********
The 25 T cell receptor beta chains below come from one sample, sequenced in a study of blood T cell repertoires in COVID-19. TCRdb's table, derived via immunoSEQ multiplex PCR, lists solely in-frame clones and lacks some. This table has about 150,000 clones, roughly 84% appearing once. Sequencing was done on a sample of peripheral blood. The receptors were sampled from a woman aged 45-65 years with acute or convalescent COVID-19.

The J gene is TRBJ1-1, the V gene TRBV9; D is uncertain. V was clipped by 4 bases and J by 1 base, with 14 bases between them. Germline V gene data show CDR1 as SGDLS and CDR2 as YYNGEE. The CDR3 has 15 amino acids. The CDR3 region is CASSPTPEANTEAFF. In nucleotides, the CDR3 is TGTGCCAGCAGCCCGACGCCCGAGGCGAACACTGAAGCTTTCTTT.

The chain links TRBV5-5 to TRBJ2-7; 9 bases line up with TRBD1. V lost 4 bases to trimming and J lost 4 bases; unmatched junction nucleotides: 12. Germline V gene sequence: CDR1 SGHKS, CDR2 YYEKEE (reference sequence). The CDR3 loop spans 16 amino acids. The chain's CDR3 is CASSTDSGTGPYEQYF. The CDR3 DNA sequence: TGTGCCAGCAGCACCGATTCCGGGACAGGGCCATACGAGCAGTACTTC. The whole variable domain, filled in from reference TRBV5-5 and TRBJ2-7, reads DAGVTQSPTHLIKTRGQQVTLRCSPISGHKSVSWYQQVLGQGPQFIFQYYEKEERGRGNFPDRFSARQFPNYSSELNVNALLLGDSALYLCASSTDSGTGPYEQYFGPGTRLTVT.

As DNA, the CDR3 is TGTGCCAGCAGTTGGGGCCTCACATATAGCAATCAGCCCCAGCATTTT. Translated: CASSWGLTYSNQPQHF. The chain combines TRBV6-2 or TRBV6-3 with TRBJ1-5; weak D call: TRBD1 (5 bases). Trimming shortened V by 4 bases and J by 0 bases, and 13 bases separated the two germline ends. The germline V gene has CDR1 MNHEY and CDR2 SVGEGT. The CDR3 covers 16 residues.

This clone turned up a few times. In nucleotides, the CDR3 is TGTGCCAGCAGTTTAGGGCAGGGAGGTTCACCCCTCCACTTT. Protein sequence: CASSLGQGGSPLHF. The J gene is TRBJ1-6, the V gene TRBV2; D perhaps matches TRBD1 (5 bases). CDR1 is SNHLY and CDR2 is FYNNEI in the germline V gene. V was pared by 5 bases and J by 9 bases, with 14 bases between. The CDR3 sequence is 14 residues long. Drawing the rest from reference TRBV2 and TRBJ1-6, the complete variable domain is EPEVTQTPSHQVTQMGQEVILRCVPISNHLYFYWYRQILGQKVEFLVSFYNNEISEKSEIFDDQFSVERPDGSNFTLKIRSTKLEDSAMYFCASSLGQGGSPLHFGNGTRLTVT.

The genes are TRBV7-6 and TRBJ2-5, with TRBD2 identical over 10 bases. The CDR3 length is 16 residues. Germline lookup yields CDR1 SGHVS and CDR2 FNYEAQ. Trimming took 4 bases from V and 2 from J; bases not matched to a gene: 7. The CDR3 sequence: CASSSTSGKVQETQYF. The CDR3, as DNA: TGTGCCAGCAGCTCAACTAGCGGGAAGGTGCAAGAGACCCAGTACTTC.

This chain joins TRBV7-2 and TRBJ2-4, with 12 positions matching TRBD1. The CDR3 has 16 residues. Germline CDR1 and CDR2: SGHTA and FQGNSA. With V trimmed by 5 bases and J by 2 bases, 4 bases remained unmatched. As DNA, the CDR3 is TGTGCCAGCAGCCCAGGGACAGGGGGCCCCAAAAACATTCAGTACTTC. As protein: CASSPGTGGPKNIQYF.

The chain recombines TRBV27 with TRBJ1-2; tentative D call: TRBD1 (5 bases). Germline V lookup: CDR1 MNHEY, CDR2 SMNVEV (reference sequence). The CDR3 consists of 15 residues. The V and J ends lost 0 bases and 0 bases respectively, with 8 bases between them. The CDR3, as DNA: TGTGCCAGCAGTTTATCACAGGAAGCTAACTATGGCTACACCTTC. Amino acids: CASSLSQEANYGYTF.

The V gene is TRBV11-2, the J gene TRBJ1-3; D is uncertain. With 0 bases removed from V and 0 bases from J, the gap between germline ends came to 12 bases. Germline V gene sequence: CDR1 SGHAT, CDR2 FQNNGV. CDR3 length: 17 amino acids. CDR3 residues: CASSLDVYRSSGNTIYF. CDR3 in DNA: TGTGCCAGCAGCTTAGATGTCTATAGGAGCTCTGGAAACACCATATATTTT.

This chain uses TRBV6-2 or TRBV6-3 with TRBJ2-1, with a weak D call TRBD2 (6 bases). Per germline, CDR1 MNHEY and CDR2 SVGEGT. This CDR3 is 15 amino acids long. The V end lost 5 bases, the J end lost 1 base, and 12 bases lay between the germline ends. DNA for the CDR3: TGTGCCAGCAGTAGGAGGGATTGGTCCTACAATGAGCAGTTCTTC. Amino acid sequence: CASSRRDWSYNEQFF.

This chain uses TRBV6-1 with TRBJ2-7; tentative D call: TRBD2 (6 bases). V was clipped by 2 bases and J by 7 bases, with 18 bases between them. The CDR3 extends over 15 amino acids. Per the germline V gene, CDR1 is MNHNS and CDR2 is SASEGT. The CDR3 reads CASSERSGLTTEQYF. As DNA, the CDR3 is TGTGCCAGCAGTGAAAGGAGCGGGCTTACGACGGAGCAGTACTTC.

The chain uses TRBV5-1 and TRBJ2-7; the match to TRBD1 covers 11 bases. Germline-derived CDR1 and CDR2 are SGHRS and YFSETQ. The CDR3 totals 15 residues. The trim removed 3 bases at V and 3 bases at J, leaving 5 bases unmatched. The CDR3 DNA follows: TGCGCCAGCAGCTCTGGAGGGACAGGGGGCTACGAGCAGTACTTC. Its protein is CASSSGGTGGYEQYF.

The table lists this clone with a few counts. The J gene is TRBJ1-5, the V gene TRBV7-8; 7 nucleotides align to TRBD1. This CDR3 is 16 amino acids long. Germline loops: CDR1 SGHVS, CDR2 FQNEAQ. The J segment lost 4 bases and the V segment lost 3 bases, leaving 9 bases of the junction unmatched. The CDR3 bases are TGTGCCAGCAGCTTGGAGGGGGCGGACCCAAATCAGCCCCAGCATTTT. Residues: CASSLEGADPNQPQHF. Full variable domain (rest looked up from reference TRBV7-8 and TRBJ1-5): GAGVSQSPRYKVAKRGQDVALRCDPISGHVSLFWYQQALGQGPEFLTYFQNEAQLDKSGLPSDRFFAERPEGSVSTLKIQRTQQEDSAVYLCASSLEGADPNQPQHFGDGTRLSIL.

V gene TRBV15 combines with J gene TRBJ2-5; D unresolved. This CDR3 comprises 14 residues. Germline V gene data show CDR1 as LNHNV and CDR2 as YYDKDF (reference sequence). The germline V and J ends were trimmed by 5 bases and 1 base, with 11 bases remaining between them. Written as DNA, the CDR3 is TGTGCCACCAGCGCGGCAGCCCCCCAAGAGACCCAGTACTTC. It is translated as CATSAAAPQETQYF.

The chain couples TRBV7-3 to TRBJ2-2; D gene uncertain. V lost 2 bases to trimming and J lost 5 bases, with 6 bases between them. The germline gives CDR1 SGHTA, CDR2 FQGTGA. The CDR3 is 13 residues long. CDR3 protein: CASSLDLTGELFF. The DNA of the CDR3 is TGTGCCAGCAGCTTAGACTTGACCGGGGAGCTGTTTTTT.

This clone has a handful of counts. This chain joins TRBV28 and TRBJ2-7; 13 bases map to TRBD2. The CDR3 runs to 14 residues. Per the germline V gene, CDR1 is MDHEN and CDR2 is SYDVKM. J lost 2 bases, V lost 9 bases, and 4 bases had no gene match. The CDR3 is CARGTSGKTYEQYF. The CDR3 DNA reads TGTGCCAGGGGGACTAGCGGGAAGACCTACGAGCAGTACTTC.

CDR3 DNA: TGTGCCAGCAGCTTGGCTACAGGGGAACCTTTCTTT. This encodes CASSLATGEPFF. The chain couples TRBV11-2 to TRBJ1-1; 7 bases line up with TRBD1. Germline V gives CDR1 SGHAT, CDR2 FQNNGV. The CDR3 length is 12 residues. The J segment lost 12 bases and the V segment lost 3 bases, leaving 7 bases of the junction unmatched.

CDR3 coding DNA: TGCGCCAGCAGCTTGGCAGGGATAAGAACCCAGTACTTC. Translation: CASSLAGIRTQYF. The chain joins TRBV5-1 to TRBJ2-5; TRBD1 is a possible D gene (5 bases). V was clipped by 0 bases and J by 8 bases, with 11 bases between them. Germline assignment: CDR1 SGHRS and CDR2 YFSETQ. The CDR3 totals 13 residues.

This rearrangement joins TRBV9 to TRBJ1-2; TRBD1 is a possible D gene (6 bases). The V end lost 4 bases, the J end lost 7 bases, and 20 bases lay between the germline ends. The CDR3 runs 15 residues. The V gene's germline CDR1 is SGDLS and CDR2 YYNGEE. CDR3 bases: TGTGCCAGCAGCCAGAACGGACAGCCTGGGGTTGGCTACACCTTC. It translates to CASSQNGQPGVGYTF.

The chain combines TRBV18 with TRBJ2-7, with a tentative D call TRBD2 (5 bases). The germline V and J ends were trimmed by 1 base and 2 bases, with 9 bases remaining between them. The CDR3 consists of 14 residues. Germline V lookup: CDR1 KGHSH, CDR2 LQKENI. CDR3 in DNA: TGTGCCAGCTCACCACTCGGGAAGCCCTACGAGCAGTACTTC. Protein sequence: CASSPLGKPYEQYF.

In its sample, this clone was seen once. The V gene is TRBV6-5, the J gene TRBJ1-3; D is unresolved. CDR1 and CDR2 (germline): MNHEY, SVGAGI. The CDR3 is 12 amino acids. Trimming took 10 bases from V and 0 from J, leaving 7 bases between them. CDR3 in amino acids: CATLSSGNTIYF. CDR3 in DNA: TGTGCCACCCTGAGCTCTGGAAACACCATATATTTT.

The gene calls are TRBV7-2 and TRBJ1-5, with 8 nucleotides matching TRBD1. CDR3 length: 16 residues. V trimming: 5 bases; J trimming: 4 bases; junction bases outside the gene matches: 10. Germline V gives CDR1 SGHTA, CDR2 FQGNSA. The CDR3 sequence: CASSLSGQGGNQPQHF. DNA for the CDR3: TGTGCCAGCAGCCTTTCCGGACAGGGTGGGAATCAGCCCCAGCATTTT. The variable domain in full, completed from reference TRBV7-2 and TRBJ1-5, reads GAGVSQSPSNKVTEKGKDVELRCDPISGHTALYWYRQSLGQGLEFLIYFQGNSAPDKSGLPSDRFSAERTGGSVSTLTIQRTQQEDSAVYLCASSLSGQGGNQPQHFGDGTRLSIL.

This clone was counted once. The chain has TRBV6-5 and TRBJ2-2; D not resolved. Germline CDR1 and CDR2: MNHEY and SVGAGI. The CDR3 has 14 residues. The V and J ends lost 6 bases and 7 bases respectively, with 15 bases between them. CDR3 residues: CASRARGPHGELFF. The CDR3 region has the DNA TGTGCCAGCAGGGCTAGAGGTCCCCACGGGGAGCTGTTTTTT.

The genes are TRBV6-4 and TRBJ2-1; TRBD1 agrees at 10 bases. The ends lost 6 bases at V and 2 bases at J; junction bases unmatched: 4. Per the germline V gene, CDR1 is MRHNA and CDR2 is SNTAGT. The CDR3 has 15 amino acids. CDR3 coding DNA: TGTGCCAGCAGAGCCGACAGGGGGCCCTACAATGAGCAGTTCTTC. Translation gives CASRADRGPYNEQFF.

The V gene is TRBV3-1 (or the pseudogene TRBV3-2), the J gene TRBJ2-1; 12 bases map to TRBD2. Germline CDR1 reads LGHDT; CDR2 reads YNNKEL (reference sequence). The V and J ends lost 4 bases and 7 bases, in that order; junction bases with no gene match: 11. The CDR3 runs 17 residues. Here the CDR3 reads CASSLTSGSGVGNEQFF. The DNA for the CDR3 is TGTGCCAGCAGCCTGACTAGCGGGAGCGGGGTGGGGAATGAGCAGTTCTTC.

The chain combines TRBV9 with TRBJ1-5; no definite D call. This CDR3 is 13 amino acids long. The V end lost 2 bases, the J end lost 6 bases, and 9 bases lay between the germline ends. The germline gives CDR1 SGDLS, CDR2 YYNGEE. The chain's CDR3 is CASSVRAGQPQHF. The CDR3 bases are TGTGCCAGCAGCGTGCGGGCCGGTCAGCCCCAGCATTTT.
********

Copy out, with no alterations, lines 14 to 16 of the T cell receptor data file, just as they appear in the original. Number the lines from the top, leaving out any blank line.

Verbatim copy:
V gene TRBV15 combines with J gene TRBJ2-5; D unresolved. This CDR3 comprises 14 residues. Germline V gene data show CDR1 as LNHNV and CDR2 as YYDKDF (reference sequence). The germline V and J ends were trimmed by 5 bases and 1 base, with 11 bases remaining between them. Written as DNA, the CDR3 is TGTGCCACCAGCGCGGCAGCCCCCCAAGAGACCCAGTACTTC. It is translated as CATSAAAPQETQYF.

The chain couples TRBV7-3 to TRBJ2-2; D gene uncertain. V lost 2 bases to trimming and J lost 5 bases, with 6 bases between them. The germline gives CDR1 SGHTA, CDR2 FQGTGA. The CDR3 is 13 residues long. CDR3 protein: CASSLDLTGELFF. The DNA of the CDR3 is TGTGCCAGCAGCTTAGACTTGACCGGGGAGCTGTTTTTT.

This clone has a handful of counts. This chain joins TRBV28 and TRBJ2-7; 13 bases map to TRBD2. The CDR3 runs to 14 residues. Per the germline V gene, CDR1 is MDHEN and CDR2 is SYDVKM. J lost 2 bases, V lost 9 bases, and 4 bases had no gene match. The CDR3 is CARGTSGKTYEQYF. The CDR3 DNA reads TGTGCCAGGGGGACTAGCGGGAAGACCTACGAGCAGTACTTC.